The defendants sought to test McCarthy's invocation of the discovery rule. They requested that B&L produce large amounts of documentation from the Land Court action, including time sheets; correspondence between McCarthy and her attorneys, land surveyors, title abstractors, and title examiners; and any and all documents concerning the property at issue. B&L produced some documents relating to the Land Court action, and withheld other documents as protected by the attorney-client privilege and work-product doctrine. A B&L attorney was deposed, but declined to answer certain questions on privilege and work-product grounds. Defendants moved to compel B&L to produce the withheld documents and to answer proposed written questions.

The trial court granted defendants' motions in part. It found that the documents and information sought by defendants was relevant to their statute of limitations and comparative fault defenses. The trial court concluded that McCarthy had waived any privilege or work-product protection by invoking the discovery rule, and thereby putting at issue the date when she was first on notice that her claims had accrued. It also ordered a B&L attorney to answer seven questions in writing, including identifying the date and substance of communications between McCarthy and B&L regarding any concerns that she or B&L may have expressed regarding the location of her property. McCarthy appealed the orders, as did the defendants who had sought broader relief. The SJC transferred the appeals on its own motion.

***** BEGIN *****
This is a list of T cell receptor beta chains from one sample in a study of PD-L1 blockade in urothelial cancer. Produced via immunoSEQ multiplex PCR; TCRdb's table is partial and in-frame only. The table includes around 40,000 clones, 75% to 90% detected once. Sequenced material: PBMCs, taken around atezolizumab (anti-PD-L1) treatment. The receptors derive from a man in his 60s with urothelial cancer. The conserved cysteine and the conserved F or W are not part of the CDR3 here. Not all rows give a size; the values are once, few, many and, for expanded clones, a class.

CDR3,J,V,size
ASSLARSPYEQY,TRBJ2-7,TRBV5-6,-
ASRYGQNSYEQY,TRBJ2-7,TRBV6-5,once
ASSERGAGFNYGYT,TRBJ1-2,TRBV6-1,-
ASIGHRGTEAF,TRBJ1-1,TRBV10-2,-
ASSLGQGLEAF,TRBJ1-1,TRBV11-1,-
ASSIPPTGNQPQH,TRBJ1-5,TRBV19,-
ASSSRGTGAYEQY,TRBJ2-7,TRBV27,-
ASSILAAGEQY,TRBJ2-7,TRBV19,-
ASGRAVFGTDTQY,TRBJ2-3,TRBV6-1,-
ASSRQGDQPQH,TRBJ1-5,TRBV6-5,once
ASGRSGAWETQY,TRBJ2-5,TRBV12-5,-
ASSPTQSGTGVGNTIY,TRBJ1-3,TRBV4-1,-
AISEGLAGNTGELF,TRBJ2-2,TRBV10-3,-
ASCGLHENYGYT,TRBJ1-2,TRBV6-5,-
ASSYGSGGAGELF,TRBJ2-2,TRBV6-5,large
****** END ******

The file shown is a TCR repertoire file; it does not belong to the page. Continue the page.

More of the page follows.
There Was No At-Issue Waiver

The SJC first addressed whether McCarthy had implicitly waived the attorney-client privilege by invoking the discovery rule. Citing its decision in Darius v. Boston, 433 Mass. 274 (2001),4 the court re-affirmed that at an at-issue waiver was theoretically possible where there has been an "inject[ion] [of] certain claims or defenses into a case," and that the waiver "might come into play where a statute of limitations defense is met by the plaintiff's reliance on the discovery rule."5 It emphasized, however, that a party claiming an at-issue waiver must show that "'the privileged information sought to be discovered is not available from any other [non-privileged] source.'"6

The SJC held that the defendants had not established an at-issue waiver because they had not exhausted discovery of potential non-privileged sources of the information that they were seeking. In particular, the court stated that defendants had not yet "conducted discovery of documents and materials that are not covered by the attorney-client privilege, but qualify as work product protected under the work product doctrine."7 Put another way, the SJC ruled that an at-issue waiver of the attorney-client privilege will not be found where the information sought can be obtained by piercing the qualified protection of the work-product doctrine.